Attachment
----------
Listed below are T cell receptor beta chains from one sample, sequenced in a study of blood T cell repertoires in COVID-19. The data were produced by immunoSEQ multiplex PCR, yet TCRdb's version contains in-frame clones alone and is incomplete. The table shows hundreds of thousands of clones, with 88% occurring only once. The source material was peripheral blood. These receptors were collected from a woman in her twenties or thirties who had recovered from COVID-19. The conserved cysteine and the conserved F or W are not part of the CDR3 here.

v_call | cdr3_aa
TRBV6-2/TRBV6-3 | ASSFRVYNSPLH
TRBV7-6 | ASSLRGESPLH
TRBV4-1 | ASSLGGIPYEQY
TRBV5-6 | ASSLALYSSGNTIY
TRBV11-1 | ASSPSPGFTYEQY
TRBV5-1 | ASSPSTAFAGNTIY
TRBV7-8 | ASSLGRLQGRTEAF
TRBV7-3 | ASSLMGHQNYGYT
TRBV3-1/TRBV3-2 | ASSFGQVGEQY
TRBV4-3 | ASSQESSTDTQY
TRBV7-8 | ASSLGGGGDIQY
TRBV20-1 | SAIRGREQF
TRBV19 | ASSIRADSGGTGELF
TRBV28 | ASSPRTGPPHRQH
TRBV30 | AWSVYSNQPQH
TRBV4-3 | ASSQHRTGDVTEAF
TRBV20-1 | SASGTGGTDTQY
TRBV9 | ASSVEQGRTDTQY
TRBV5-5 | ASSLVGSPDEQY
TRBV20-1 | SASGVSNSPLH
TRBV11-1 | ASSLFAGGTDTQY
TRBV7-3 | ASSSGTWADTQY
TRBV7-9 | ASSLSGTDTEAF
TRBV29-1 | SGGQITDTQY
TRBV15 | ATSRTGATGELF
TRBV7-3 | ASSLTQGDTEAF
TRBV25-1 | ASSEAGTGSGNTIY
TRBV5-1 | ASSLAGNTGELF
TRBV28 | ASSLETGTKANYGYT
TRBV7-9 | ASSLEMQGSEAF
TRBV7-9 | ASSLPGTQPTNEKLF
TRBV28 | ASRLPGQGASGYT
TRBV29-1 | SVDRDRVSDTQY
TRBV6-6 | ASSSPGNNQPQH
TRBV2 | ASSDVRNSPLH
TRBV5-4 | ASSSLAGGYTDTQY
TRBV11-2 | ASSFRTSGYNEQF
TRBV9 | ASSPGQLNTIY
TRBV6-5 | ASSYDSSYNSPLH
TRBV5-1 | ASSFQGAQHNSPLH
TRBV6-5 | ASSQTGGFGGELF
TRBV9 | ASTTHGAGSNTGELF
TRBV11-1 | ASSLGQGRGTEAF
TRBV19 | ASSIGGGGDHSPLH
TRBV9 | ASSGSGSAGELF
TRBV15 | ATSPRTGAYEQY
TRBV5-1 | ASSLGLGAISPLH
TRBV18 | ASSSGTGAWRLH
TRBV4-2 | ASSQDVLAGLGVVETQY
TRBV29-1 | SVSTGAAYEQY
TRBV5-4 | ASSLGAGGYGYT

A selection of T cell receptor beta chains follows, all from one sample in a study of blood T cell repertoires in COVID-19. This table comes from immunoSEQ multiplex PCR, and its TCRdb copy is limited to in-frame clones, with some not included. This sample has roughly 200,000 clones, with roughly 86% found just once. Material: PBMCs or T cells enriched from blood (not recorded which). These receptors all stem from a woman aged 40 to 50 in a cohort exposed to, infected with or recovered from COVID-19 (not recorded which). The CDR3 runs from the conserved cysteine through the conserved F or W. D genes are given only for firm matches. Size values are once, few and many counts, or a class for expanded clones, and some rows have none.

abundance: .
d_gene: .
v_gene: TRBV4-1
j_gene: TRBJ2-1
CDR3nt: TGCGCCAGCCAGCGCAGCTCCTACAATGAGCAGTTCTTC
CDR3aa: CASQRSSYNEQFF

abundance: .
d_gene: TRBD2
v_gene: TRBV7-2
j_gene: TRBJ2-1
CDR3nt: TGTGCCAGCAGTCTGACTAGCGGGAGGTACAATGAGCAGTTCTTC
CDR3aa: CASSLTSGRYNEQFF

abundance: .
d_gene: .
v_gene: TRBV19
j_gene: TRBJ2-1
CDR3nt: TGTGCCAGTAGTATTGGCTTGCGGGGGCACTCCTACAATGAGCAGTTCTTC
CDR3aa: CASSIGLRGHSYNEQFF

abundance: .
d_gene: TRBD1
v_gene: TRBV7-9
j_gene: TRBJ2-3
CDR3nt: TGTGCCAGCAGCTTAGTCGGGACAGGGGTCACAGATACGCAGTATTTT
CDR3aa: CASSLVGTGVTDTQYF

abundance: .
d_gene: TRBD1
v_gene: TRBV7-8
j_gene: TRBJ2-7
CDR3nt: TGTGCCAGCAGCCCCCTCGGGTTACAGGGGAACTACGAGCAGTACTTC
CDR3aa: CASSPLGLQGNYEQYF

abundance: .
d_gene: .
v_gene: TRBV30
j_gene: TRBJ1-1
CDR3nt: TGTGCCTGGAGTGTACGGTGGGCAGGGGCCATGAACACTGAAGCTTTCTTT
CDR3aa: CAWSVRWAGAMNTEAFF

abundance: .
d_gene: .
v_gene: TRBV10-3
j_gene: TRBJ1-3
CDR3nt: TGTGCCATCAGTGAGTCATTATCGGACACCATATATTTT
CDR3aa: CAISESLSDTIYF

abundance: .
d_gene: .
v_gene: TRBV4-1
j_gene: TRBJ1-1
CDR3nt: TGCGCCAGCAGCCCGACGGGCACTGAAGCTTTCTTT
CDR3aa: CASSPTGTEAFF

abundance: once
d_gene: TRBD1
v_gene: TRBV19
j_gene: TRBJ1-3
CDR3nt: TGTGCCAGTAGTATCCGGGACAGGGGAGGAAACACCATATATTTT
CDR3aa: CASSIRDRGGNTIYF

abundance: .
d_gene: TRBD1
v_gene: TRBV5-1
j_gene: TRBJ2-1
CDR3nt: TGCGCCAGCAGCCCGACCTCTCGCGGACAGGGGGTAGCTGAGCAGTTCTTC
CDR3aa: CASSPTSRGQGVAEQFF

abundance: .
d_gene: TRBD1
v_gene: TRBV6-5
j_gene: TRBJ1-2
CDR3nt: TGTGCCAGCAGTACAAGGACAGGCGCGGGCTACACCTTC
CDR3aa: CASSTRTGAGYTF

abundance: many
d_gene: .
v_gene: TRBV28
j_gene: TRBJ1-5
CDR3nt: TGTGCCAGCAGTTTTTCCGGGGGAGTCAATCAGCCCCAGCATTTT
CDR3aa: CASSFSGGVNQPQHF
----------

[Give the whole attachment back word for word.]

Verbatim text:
Listed below are T cell receptor beta chains from one sample, sequenced in a study of blood T cell repertoires in COVID-19. The data were produced by immunoSEQ multiplex PCR, yet TCRdb's version contains in-frame clones alone and is incomplete. The table shows hundreds of thousands of clones, with 88% occurring only once. The source material was peripheral blood. These receptors were collected from a woman in her twenties or thirties who had recovered from COVID-19. The conserved cysteine and the conserved F or W are not part of the CDR3 here.

v_call | cdr3_aa
TRBV6-2/TRBV6-3 | ASSFRVYNSPLH
TRBV7-6 | ASSLRGESPLH
TRBV4-1 | ASSLGGIPYEQY
TRBV5-6 | ASSLALYSSGNTIY
TRBV11-1 | ASSPSPGFTYEQY
TRBV5-1 | ASSPSTAFAGNTIY
TRBV7-8 | ASSLGRLQGRTEAF
TRBV7-3 | ASSLMGHQNYGYT
TRBV3-1/TRBV3-2 | ASSFGQVGEQY
TRBV4-3 | ASSQESSTDTQY
TRBV7-8 | ASSLGGGGDIQY
TRBV20-1 | SAIRGREQF
TRBV19 | ASSIRADSGGTGELF
TRBV28 | ASSPRTGPPHRQH
TRBV30 | AWSVYSNQPQH
TRBV4-3 | ASSQHRTGDVTEAF
TRBV20-1 | SASGTGGTDTQY
TRBV9 | ASSVEQGRTDTQY
TRBV5-5 | ASSLVGSPDEQY
TRBV20-1 | SASGVSNSPLH
TRBV11-1 | ASSLFAGGTDTQY
TRBV7-3 | ASSSGTWADTQY
TRBV7-9 | ASSLSGTDTEAF
TRBV29-1 | SGGQITDTQY
TRBV15 | ATSRTGATGELF
TRBV7-3 | ASSLTQGDTEAF
TRBV25-1 | ASSEAGTGSGNTIY
TRBV5-1 | ASSLAGNTGELF
TRBV28 | ASSLETGTKANYGYT
TRBV7-9 | ASSLEMQGSEAF
TRBV7-9 | ASSLPGTQPTNEKLF
TRBV28 | ASRLPGQGASGYT
TRBV29-1 | SVDRDRVSDTQY
TRBV6-6 | ASSSPGNNQPQH
TRBV2 | ASSDVRNSPLH
TRBV5-4 | ASSSLAGGYTDTQY
TRBV11-2 | ASSFRTSGYNEQF
TRBV9 | ASSPGQLNTIY
TRBV6-5 | ASSYDSSYNSPLH
TRBV5-1 | ASSFQGAQHNSPLH
TRBV6-5 | ASSQTGGFGGELF
TRBV9 | ASTTHGAGSNTGELF
TRBV11-1 | ASSLGQGRGTEAF
TRBV19 | ASSIGGGGDHSPLH
TRBV9 | ASSGSGSAGELF
TRBV15 | ATSPRTGAYEQY
TRBV5-1 | ASSLGLGAISPLH
TRBV18 | ASSSGTGAWRLH
TRBV4-2 | ASSQDVLAGLGVVETQY
TRBV29-1 | SVSTGAAYEQY
TRBV5-4 | ASSLGAGGYGYT

A selection of T cell receptor beta chains follows, all from one sample in a study of blood T cell repertoires in COVID-19. This table comes from immunoSEQ multiplex PCR, and its TCRdb copy is limited to in-frame clones, with some not included. This sample has roughly 200,000 clones, with roughly 86% found just once. Material: PBMCs or T cells enriched from blood (not recorded which). These receptors all stem from a woman aged 40 to 50 in a cohort exposed to, infected with or recovered from COVID-19 (not recorded which). The CDR3 runs from the conserved cysteine through the conserved F or W. D genes are given only for firm matches. Size values are once, few and many counts, or a class for expanded clones, and some rows have none.

abundance: .
d_gene: .
v_gene: TRBV4-1
j_gene: TRBJ2-1
CDR3nt: TGCGCCAGCCAGCGCAGCTCCTACAATGAGCAGTTCTTC
CDR3aa: CASQRSSYNEQFF

abundance: .
d_gene: TRBD2
v_gene: TRBV7-2
j_gene: TRBJ2-1
CDR3nt: TGTGCCAGCAGTCTGACTAGCGGGAGGTACAATGAGCAGTTCTTC
CDR3aa: CASSLTSGRYNEQFF

abundance: .
d_gene: .
v_gene: TRBV19
j_gene: TRBJ2-1
CDR3nt: TGTGCCAGTAGTATTGGCTTGCGGGGGCACTCCTACAATGAGCAGTTCTTC
CDR3aa: CASSIGLRGHSYNEQFF

abundance: .
d_gene: TRBD1
v_gene: TRBV7-9
j_gene: TRBJ2-3
CDR3nt: TGTGCCAGCAGCTTAGTCGGGACAGGGGTCACAGATACGCAGTATTTT
CDR3aa: CASSLVGTGVTDTQYF

abundance: .
d_gene: TRBD1
v_gene: TRBV7-8
j_gene: TRBJ2-7
CDR3nt: TGTGCCAGCAGCCCCCTCGGGTTACAGGGGAACTACGAGCAGTACTTC
CDR3aa: CASSPLGLQGNYEQYF

abundance: .
d_gene: .
v_gene: TRBV30
j_gene: TRBJ1-1
CDR3nt: TGTGCCTGGAGTGTACGGTGGGCAGGGGCCATGAACACTGAAGCTTTCTTT
CDR3aa: CAWSVRWAGAMNTEAFF

abundance: .
d_gene: .
v_gene: TRBV10-3
j_gene: TRBJ1-3
CDR3nt: TGTGCCATCAGTGAGTCATTATCGGACACCATATATTTT
CDR3aa: CAISESLSDTIYF

abundance: .
d_gene: .
v_gene: TRBV4-1
j_gene: TRBJ1-1
CDR3nt: TGCGCCAGCAGCCCGACGGGCACTGAAGCTTTCTTT
CDR3aa: CASSPTGTEAFF

abundance: once
d_gene: TRBD1
v_gene: TRBV19
j_gene: TRBJ1-3
CDR3nt: TGTGCCAGTAGTATCCGGGACAGGGGAGGAAACACCATATATTTT
CDR3aa: CASSIRDRGGNTIYF

abundance: .
d_gene: TRBD1
v_gene: TRBV5-1
j_gene: TRBJ2-1
CDR3nt: TGCGCCAGCAGCCCGACCTCTCGCGGACAGGGGGTAGCTGAGCAGTTCTTC
CDR3aa: CASSPTSRGQGVAEQFF

abundance: .
d_gene: TRBD1
v_gene: TRBV6-5
j_gene: TRBJ1-2
CDR3nt: TGTGCCAGCAGTACAAGGACAGGCGCGGGCTACACCTTC
CDR3aa: CASSTRTGAGYTF

abundance: many
d_gene: .
v_gene: TRBV28
j_gene: TRBJ1-5
CDR3nt: TGTGCCAGCAGTTTTTCCGGGGGAGTCAATCAGCCCCAGCATTTT
CDR3aa: CASSFSGGVNQPQHF